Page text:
Changes in drug use are associated with health-related quality of life improvements among methadone maintenance patients with HIV/AIDS
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- Tran, B.X., Ohinmaa, A., Duong, A.T. et al. Qual Life Res (2012) 21: 613. doi:10.1007/s11136-011-9963-y
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This longitudinal study assessed the changes in drug use patterns and health-related quality of life (HRQL) among HIV-positive drug users in the first methadone maintenance treatment (MMT) cohort in Vietnam.
A secondary analysis was conducted on 370 HIV-positive drug users (age: mean ± SD: 29.5 ± 5.9 years; 95.7% men). Modified WHOQOL-BREF, self-report, and opioid confirmatory urine tests were used to assess HRQL and drug use behaviours at baseline, 3, 6, and 9 months. Generalized estimating equations (GEE) models were constructed to adjust for intra-individual correlations.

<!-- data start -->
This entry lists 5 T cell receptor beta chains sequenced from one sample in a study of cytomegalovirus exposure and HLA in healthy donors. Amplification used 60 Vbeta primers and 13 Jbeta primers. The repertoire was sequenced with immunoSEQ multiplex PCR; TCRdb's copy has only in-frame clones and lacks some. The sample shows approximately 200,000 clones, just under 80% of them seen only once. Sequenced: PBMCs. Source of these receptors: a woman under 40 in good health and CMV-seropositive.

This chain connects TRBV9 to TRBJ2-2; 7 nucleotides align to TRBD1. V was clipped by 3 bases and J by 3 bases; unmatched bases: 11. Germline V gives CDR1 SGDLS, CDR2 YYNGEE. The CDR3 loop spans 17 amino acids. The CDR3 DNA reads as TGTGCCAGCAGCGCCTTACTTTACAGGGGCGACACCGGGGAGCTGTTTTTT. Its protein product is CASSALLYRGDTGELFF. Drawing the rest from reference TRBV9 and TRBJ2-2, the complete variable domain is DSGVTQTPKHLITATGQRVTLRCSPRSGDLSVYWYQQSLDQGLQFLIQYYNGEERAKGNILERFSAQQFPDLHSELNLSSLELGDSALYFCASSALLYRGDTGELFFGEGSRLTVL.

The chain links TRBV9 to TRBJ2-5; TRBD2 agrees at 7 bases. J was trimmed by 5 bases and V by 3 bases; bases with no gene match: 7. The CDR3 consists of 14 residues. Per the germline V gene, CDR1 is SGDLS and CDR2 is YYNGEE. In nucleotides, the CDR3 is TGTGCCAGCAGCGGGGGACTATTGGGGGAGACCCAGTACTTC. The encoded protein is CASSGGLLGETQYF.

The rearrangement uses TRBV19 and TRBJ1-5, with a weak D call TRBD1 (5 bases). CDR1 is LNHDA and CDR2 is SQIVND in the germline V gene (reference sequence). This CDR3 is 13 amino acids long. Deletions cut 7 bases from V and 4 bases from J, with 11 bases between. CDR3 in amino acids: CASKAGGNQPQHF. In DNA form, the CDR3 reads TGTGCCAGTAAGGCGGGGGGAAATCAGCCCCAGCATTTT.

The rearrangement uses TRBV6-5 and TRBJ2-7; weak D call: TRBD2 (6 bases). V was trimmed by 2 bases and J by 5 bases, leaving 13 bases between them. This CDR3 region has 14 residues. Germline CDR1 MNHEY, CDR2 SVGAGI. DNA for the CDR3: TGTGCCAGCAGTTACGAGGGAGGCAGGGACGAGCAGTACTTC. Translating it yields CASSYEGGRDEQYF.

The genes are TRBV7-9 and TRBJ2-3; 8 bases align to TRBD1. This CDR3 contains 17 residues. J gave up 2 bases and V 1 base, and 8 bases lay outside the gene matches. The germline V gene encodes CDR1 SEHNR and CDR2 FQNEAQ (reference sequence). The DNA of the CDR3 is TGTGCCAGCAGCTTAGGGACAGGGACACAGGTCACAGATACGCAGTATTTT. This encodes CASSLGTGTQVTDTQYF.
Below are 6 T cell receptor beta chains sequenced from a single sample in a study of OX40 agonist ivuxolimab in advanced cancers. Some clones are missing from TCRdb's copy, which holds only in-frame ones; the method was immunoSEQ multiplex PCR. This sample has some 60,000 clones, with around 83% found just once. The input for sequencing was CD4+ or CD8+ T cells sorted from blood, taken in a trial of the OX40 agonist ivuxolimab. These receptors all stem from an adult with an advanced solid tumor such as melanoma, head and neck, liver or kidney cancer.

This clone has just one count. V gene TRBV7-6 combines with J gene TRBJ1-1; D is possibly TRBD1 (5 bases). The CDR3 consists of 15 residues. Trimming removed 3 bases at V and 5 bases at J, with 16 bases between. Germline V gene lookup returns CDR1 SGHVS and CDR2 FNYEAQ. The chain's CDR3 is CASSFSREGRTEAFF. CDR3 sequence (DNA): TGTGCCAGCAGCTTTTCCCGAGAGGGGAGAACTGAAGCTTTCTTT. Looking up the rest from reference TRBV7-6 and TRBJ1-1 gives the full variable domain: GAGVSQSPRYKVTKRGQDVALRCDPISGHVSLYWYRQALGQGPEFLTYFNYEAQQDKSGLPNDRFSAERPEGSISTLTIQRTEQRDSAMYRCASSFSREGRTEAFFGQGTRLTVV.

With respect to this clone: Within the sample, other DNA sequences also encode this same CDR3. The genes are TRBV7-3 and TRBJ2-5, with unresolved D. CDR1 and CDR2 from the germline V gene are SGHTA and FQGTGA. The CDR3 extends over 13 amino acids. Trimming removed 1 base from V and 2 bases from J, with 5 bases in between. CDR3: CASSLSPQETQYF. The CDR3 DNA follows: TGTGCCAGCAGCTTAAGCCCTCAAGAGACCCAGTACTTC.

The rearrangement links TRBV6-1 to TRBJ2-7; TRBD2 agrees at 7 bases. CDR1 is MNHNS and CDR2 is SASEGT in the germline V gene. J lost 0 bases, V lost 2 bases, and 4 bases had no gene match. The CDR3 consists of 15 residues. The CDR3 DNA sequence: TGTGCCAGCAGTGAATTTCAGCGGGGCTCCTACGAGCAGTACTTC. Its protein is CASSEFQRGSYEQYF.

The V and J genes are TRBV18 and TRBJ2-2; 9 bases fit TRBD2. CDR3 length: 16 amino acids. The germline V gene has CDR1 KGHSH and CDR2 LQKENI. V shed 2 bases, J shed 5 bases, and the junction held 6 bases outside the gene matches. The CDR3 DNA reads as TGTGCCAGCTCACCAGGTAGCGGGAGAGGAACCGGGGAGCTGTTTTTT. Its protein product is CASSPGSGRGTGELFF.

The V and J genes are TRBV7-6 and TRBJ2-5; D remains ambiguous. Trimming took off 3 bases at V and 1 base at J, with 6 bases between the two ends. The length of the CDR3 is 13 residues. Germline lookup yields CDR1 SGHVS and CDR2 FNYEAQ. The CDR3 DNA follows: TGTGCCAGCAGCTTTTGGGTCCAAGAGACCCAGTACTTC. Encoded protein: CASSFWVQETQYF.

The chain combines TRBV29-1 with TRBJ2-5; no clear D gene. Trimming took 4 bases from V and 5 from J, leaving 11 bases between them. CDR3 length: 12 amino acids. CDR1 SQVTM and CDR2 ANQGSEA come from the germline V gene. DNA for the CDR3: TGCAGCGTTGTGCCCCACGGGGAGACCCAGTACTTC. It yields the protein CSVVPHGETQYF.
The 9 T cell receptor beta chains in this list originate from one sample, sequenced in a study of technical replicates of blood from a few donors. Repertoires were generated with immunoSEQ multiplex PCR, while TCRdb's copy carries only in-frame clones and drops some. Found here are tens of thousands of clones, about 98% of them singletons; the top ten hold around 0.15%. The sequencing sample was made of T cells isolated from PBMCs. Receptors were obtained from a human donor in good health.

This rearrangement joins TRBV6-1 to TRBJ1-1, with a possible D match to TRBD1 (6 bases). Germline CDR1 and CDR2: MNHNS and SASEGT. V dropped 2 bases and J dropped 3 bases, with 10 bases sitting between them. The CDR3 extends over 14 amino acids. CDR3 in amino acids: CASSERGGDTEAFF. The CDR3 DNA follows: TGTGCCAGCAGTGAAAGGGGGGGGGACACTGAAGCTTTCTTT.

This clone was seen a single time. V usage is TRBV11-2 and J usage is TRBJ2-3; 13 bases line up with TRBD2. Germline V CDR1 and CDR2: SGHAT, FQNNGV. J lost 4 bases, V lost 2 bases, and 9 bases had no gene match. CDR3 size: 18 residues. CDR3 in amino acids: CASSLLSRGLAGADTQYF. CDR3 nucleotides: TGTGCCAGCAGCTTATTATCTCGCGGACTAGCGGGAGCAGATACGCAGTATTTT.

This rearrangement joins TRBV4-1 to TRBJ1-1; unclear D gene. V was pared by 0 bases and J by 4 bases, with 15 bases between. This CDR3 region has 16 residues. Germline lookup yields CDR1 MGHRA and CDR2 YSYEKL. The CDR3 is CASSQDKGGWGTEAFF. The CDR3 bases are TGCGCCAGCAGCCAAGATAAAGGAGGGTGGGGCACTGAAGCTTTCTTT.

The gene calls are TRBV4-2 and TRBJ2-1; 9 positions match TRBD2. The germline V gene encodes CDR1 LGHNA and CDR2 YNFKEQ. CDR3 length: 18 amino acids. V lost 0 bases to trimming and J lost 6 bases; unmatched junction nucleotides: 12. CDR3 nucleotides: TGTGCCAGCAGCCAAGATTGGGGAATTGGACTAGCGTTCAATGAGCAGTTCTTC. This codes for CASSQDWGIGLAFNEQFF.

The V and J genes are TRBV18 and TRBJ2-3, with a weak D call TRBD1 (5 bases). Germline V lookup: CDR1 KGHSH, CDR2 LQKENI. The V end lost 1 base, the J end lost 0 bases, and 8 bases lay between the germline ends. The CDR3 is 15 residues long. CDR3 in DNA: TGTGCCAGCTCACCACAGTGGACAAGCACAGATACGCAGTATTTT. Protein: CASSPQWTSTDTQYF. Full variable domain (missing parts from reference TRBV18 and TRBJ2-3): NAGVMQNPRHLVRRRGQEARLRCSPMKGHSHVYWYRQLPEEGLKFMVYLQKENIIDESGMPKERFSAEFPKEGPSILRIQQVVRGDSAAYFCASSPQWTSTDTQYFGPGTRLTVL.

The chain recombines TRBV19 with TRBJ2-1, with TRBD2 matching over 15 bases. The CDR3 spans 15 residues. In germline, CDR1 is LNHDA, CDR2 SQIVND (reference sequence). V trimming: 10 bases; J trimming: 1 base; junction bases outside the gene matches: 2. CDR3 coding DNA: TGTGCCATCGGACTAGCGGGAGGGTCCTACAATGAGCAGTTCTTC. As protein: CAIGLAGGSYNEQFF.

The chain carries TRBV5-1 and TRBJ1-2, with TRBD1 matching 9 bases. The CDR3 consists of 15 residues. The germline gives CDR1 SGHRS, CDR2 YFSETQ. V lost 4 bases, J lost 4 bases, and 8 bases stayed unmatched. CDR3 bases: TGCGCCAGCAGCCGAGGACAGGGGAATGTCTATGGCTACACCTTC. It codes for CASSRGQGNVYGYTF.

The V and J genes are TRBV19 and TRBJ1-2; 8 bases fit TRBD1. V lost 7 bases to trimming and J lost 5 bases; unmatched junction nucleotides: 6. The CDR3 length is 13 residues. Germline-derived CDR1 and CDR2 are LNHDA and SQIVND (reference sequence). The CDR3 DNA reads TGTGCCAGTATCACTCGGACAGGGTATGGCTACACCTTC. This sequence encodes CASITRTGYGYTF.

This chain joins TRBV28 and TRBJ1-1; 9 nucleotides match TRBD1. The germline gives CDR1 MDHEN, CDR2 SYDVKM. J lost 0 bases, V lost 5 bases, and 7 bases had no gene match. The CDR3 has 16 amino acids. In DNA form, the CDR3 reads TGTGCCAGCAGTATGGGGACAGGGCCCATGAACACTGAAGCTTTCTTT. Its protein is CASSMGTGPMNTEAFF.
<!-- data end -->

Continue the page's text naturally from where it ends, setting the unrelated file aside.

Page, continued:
MMT response rate after 9 months was 89.9%. Rates of positive heroin urine tests rapidly decreased at the first trimester (18.1%) and then stabilized during the next 2 trimesters (11.8 and 14.4%). Among patients with continued drug use, frequency of use decreased from 3.4 to 0.7 time/day. Improvements in HRQL were large over the course of the study and highest in the psychological domain. Adjusting for propensity score in GEE models, ongoing heroin use during MMT resulted in large decrements in all HRQL domains.
MMT improved the outcomes of treatment for drug users in ways that might facilitate success of antiretroviral therapy. Integrating MMT to HIV care and treatment services could be beneficial in injection-driven HIV epidemics in resource-scare settings.